If some lawmakers get their way, Michigan will become the first state to allow law enforcement to test for drugs when they suspect a driver is under the influence. Similar to breath tests used in suspected DUI cases, these tests would reportedly alert cops to the presence of illegal drugs in a suspect’s body.
Representative Rick Jones is sponsoring the legislation and states the tests are both effective and affordable. Another selling point—they could minimize the current methods of dealing with suspected drugged drivers, requiring warrants and blood draws.
According to The Free Press, the detections machines work on a bit of saliva from the person’s mouth. It can reportedly detect marijuana, cocaine, meth, and other drugs within six different categories. Currently, the state uses such tests on parolees but never before as a roadside detection method.
One has to question the reliability of these machines and the training that will be required for the officers planning on using them. If they are anything like breathalyzers, they may occasionally give false readings due to calibration or error in usage. If legislation is passed, I foresee this being an issue down the road.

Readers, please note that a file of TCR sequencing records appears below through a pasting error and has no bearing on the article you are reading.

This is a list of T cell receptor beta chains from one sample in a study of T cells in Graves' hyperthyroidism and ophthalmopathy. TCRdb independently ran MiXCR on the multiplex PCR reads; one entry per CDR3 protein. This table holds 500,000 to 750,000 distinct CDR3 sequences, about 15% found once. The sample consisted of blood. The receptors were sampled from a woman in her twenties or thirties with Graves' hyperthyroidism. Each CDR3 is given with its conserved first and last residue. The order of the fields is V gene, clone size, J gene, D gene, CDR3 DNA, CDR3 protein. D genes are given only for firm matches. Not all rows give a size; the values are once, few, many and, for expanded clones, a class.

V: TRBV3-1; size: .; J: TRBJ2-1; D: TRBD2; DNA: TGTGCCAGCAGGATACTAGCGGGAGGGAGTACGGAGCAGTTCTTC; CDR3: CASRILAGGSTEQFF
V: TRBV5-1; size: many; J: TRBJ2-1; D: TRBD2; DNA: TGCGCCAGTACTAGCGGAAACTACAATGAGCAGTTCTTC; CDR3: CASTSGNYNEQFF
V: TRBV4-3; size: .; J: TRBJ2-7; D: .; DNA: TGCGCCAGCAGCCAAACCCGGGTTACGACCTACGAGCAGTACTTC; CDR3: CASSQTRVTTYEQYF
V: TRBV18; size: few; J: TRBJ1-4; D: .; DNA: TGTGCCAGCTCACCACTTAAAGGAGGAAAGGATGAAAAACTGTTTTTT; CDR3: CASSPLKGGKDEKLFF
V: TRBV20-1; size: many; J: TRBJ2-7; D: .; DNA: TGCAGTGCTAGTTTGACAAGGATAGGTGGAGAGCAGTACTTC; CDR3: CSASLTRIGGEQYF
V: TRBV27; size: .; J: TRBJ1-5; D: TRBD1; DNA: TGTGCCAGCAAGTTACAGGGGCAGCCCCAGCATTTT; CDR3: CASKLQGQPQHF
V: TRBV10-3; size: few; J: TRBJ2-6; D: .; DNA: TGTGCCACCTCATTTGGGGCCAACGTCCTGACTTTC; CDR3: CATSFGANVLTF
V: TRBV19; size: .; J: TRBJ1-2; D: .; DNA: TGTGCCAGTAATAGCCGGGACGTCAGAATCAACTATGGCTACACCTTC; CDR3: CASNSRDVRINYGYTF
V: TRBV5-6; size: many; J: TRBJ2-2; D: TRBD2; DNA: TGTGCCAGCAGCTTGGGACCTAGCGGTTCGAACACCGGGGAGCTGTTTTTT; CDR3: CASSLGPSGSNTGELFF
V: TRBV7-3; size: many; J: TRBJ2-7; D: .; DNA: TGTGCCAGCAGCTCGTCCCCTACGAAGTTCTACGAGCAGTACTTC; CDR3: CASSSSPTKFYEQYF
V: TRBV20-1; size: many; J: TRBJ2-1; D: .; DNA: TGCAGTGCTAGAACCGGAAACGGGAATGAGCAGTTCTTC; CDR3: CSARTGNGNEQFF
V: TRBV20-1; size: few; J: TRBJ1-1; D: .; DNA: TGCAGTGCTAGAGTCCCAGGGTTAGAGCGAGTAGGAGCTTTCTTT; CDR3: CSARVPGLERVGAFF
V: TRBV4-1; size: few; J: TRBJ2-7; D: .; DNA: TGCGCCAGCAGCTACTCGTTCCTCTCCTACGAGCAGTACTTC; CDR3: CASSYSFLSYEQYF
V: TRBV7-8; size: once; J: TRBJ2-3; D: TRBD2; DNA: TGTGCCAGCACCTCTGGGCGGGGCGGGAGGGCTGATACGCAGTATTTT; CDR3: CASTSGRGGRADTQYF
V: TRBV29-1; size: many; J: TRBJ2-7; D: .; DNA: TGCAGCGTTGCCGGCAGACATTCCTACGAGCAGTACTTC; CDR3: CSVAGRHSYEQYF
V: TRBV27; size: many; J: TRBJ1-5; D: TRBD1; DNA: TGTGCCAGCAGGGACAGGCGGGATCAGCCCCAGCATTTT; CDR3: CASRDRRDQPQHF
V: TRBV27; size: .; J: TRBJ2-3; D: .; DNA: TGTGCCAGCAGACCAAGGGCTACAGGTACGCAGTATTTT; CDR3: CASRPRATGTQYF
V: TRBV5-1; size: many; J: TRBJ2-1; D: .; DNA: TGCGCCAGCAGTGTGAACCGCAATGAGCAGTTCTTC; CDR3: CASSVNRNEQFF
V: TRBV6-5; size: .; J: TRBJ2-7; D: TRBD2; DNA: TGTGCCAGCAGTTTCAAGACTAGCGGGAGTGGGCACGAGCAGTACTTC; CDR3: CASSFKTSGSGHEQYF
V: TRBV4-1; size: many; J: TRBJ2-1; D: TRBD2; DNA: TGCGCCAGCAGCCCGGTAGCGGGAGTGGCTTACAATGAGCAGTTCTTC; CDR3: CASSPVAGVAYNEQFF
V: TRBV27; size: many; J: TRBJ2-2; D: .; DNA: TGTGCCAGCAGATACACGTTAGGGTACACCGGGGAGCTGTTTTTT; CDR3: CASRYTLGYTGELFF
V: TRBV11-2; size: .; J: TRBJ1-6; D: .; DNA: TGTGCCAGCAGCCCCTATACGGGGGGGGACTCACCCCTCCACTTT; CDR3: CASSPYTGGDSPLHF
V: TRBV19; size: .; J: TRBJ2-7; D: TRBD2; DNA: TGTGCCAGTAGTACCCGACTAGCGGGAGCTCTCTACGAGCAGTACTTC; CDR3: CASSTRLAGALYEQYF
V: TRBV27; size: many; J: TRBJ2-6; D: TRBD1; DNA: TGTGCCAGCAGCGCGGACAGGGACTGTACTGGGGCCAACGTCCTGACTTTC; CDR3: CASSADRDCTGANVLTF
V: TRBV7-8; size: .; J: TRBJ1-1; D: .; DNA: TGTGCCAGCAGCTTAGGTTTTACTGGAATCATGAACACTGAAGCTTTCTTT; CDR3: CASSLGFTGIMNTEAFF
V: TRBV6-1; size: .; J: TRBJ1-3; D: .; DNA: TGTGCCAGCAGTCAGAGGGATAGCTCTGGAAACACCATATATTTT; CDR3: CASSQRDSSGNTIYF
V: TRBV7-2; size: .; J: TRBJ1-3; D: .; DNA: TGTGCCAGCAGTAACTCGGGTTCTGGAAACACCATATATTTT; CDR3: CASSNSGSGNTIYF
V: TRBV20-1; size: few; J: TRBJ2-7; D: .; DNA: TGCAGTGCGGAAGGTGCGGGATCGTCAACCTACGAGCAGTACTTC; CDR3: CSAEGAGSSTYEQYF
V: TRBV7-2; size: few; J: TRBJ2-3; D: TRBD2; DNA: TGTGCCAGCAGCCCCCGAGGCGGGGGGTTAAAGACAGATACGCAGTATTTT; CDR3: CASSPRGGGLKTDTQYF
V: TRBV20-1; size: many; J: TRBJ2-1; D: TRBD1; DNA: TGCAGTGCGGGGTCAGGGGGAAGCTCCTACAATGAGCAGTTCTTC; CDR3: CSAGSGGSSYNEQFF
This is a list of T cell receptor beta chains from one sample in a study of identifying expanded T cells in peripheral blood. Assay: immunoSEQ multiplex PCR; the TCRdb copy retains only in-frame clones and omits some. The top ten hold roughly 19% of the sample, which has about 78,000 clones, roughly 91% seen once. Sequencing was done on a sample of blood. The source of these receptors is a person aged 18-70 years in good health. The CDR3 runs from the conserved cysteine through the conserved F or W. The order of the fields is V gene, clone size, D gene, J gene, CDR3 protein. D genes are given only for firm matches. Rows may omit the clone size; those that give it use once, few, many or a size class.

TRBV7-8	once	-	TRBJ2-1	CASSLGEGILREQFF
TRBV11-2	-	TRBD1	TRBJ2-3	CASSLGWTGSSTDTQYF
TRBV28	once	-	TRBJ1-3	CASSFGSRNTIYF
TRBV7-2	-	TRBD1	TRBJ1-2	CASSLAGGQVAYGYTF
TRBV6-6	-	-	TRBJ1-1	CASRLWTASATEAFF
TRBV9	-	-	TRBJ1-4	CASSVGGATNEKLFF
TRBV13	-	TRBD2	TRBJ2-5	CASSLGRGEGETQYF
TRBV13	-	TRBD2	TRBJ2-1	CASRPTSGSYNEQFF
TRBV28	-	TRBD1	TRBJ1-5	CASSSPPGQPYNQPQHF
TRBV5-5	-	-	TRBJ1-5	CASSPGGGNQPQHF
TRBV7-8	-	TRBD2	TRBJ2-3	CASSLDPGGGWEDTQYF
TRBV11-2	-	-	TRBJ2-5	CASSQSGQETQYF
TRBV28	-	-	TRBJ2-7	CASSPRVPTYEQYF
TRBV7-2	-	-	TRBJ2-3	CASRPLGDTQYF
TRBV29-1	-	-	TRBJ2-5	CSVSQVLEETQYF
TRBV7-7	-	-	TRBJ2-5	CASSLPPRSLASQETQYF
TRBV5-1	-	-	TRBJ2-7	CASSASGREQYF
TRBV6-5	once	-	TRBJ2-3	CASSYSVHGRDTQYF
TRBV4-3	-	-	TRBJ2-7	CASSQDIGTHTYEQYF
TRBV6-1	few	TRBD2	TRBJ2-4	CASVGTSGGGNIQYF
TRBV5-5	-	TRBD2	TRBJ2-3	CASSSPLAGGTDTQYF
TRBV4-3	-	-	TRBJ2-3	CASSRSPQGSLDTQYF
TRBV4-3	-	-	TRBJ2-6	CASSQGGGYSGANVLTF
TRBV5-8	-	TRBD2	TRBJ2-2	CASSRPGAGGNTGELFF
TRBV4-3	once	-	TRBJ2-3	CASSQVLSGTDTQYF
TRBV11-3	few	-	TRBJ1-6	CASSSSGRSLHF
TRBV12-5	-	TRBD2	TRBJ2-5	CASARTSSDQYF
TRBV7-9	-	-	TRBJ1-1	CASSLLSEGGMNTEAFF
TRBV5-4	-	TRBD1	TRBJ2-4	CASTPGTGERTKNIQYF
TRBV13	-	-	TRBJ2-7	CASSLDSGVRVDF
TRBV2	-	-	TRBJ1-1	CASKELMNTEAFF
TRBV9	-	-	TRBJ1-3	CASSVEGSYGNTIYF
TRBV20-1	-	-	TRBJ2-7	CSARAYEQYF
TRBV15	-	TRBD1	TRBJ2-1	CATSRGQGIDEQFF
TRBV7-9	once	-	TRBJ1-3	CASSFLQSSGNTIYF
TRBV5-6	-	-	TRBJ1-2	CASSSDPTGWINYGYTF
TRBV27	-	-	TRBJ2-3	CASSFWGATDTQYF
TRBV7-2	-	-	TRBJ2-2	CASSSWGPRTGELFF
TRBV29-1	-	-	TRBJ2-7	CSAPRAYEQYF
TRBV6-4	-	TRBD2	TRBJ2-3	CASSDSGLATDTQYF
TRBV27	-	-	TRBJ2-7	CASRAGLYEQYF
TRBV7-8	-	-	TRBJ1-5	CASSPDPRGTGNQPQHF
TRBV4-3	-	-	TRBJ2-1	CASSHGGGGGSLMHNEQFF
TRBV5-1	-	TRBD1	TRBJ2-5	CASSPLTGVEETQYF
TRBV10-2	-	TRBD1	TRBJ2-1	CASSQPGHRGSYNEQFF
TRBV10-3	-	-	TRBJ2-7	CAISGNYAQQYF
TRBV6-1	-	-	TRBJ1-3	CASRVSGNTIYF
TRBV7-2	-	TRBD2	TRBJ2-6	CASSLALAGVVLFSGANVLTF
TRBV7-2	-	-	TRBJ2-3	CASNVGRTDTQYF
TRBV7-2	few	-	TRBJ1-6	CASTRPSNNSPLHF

According to the deputy director of NORML, the National Organization for the Repeal of Marijuana Laws, the roadside testing could potentially help law enforcement though he also questions the reliability of the devices and their actual effects on public safety.
Currently, if you are found to be under the influence of any illegal drug while behind the wheel, you can be charged with drugged driving. Similar to driving under the influence of alcohol, you can face OWVI or OWI charges. Both of these carry the potential for jail time, fines, and license suspension.
While drunk driving is a far more common charge than drugged driving, this could potentially change if the legislation allowing roadside drug testing is passed. Regardless of what you are accused of being under the influence of, however, you will need someone on your side to make sense of the charges and help you weigh your options.
If you’re facing OWI charges, contact our attorneys today to discuss the case against you.
Depending on the specific circumstances, we may be able to challenge the evidence against you in hopes of getting the charges reduced or dropped altogether.